The neuron misfirings that lead to the major symptoms of Parkinson’s disease (PD) result from a loss of dopaminergic neurons that may be related to an imbalance of neurotransmitters in the brain. In today’s Science, researchers from New Zealand and the U.S. report a gene therapy that can relieve symptoms of Parkinson’s disease in animal models by correcting that imbalance.
Led by Matthew During, University of Auckland, the scientists succeeded in transferring genes for glutamic acid decarboxylase (GAD) into the subthalamic nucleus (STN) of rat brains. The rationale behind this approach was to decrease the excitatory activity of the STN by increasing the levels of the inhibitory neurotransmitter GABA (γ-aminobutyric acid), the product of GAD activity. Previously, inhibition of the STN by ablation, drugs, or electrical means, has been shown to relieve PD symptoms.
Together with colleagues from Jefferson Medical College, Philadelphia, and Cornell University, New York, first author Jia Luo used recombinant adeno-associated viruses, stereotactically implanted into the STN, to deliver the genes. Five months after surgery the animals had robust expression of GAD in the STN of the ipsilateral (transfected), but not the contralateral (untransfected), side of the brain.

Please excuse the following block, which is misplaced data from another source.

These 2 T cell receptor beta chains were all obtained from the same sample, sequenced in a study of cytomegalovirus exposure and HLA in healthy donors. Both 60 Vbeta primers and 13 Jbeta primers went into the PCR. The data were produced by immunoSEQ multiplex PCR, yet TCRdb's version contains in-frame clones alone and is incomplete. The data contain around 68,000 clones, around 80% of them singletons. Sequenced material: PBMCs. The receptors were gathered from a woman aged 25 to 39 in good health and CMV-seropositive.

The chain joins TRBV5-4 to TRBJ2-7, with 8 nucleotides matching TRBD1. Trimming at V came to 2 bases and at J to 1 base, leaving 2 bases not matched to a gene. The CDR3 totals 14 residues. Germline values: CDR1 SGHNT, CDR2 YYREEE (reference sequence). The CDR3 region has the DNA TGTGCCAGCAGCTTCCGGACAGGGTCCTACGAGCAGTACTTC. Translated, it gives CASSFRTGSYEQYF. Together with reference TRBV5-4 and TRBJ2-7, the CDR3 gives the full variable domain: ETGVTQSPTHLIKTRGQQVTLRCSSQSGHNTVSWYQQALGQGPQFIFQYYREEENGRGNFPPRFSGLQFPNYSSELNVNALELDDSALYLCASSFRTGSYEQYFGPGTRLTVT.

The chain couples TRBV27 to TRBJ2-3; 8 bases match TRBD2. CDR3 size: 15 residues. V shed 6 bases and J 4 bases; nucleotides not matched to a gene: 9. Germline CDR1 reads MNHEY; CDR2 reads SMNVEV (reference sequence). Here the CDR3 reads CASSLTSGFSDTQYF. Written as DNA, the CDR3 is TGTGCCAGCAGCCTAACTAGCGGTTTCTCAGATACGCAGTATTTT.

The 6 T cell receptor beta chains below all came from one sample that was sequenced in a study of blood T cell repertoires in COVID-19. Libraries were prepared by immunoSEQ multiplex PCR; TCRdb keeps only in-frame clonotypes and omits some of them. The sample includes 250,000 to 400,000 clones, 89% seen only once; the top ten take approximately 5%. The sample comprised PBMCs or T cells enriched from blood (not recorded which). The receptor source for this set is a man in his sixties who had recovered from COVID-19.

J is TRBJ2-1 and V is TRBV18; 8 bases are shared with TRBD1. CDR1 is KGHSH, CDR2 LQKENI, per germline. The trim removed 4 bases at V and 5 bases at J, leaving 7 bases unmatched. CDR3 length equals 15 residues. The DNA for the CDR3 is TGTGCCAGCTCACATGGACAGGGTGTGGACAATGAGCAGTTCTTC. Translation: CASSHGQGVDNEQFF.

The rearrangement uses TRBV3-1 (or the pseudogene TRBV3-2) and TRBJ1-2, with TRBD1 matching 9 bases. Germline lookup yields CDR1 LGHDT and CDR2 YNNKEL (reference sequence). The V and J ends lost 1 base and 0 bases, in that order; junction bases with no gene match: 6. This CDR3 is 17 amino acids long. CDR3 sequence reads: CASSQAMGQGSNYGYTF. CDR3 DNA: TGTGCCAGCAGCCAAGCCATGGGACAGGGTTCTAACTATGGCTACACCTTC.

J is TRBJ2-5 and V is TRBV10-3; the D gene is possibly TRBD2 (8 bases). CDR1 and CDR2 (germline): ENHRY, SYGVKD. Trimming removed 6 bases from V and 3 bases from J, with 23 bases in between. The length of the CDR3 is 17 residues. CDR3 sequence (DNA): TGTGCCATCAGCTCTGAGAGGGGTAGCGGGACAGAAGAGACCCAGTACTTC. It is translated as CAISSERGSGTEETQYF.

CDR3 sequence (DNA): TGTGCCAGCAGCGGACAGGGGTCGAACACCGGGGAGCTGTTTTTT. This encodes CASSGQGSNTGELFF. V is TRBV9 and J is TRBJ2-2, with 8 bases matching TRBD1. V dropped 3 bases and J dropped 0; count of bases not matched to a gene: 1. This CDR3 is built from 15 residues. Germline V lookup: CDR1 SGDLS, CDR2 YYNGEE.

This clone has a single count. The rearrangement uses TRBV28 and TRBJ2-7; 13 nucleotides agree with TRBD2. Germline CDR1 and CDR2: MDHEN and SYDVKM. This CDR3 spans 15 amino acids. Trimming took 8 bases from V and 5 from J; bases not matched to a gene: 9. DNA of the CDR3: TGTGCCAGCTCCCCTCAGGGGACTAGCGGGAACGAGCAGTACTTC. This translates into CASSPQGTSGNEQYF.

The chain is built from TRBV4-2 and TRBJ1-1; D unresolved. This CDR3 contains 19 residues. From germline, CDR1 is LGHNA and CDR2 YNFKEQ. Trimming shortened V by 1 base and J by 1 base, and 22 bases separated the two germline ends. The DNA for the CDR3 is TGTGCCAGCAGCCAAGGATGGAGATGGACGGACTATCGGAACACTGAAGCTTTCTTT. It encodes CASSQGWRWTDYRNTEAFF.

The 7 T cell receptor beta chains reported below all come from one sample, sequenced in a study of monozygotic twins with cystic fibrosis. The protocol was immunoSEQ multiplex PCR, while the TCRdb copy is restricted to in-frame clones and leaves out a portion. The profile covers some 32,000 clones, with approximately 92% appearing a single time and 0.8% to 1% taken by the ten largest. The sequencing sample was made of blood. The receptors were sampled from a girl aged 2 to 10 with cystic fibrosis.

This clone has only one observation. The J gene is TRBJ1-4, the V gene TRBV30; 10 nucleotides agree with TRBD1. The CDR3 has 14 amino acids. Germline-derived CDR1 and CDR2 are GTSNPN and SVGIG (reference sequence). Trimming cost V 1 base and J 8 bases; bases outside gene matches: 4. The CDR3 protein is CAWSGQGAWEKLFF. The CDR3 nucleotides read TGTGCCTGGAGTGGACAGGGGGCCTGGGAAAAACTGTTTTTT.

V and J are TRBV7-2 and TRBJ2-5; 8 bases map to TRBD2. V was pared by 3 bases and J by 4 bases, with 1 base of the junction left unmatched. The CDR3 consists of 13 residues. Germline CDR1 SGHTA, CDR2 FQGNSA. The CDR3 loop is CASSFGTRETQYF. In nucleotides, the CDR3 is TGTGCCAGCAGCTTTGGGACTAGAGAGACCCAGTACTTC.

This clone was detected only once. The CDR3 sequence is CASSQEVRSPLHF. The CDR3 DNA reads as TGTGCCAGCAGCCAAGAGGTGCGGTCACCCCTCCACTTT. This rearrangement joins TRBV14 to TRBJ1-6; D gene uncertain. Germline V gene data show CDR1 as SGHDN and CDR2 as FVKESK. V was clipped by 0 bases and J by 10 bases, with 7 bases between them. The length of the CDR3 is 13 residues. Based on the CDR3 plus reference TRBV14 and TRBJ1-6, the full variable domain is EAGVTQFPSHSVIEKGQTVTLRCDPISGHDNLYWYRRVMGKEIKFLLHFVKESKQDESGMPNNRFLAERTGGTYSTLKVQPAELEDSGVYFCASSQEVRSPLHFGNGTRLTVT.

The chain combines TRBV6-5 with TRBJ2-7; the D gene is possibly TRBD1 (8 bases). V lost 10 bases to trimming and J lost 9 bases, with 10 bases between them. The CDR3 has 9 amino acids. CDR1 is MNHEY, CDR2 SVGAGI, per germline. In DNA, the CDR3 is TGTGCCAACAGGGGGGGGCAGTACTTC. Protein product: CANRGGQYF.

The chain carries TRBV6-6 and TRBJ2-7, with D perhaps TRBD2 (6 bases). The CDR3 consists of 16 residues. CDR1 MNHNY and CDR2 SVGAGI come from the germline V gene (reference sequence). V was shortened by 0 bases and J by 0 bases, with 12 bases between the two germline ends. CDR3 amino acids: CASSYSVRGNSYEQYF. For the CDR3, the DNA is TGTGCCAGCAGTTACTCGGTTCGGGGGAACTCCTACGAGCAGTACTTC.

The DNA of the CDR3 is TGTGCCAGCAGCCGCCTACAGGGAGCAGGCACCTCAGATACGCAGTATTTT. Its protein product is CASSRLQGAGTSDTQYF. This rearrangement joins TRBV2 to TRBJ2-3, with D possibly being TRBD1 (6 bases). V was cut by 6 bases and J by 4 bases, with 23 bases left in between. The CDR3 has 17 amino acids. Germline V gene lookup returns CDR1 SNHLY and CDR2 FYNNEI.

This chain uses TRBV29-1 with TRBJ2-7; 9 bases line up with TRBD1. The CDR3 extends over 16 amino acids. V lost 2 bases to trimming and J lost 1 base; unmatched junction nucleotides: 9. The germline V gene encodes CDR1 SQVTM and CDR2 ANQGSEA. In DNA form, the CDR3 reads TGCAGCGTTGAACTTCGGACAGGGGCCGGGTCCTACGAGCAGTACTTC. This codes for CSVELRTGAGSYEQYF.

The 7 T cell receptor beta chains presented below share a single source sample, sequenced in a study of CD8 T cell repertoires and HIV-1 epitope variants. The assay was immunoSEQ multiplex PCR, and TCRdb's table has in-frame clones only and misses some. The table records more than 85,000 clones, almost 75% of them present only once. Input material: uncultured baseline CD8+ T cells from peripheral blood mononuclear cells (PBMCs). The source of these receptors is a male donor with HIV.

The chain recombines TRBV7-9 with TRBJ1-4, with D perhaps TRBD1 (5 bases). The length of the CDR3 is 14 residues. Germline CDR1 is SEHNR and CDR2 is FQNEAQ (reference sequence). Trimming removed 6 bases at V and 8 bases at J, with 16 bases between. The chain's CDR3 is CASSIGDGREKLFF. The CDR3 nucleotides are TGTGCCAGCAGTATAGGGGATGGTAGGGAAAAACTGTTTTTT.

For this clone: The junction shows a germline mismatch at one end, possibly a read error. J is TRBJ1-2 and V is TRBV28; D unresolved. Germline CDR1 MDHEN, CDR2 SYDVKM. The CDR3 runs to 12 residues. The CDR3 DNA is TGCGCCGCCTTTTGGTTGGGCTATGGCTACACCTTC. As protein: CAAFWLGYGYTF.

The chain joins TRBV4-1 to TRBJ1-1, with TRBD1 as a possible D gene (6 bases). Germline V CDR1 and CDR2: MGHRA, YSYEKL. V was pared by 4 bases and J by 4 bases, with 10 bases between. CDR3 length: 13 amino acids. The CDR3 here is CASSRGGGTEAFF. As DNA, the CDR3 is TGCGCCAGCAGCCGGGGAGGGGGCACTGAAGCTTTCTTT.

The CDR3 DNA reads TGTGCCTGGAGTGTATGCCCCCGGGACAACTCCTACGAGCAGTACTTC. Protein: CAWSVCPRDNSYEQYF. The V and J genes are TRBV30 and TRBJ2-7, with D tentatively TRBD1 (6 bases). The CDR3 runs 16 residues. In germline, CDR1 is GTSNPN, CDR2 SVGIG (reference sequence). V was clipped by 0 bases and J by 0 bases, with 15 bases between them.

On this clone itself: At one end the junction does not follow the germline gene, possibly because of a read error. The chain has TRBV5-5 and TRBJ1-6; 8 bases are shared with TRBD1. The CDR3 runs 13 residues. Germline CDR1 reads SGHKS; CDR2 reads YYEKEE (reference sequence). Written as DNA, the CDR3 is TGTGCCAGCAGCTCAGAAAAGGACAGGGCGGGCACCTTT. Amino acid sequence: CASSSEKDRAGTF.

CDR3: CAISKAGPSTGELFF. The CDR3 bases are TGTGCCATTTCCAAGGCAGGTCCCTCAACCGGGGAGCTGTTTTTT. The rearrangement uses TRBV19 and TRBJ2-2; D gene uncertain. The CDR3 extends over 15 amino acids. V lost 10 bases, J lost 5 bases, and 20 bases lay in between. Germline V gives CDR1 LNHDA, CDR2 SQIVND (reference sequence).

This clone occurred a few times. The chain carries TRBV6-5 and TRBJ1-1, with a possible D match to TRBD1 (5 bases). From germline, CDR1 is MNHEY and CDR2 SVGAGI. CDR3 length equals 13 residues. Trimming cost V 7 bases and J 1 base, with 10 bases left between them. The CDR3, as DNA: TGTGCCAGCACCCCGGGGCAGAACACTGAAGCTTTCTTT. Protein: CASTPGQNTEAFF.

The authors next tested the functionality of the transfected genes by treating the animals with 6-hydroxydopamine. This derivative of dopamine induces degeneration of dopaminergic neurons, leading to a Parkinson’s-like phenotype. Using microdialysis the authors showed that when the STN is stimulated, levels of GABA in the substantia nigra, which is innervated by the STN, are significantly higher in transfected animals than in controls. In fact, the numbers of neurons inhibited in the substantia nigra dramatically increased (78 percent versus only three percent in controls) when the animals had been transfected with the gene for the GAD65 isoform.
GAD65 was also capable of abrogating, by 65 percent, impaired locomotor activity associated with 6-hydroxydopamine denervation of midbrain dopaminergic neurons. This attenuation correlated with increased survival of dopaminergic cells. In the substantia nigra pars compacta and the ventral tegemental areas of the midbrain, 35 and 80 percent of cells survived, respectively, in transfected animals, versus only about 7 percent survival for both regions in control animals.
These studies indicate that gene transfer may be a viable means of controlling Parkinson’s disease in humans (see also related news item and item). The major hurdle, of course, lies in overcoming the complications associated with this type of therapy. The halting of recent gene therapy trials because of serious, and in one case fatal, complications poses a challenge to bringing such promising approaches into the clinic (see Oct 4 New York Times).—Tom Fagan
No Available Further Reading
- Luo J, Kaplitt MG, Fitzsimons HL, Zuzga DS, Liu Y, Oshinsky ML, During MJ. Subthalamic GAD gene therapy in a Parkinson's disease rat model. Science. 2002 Oct 11;298(5592):425-9. PubMed.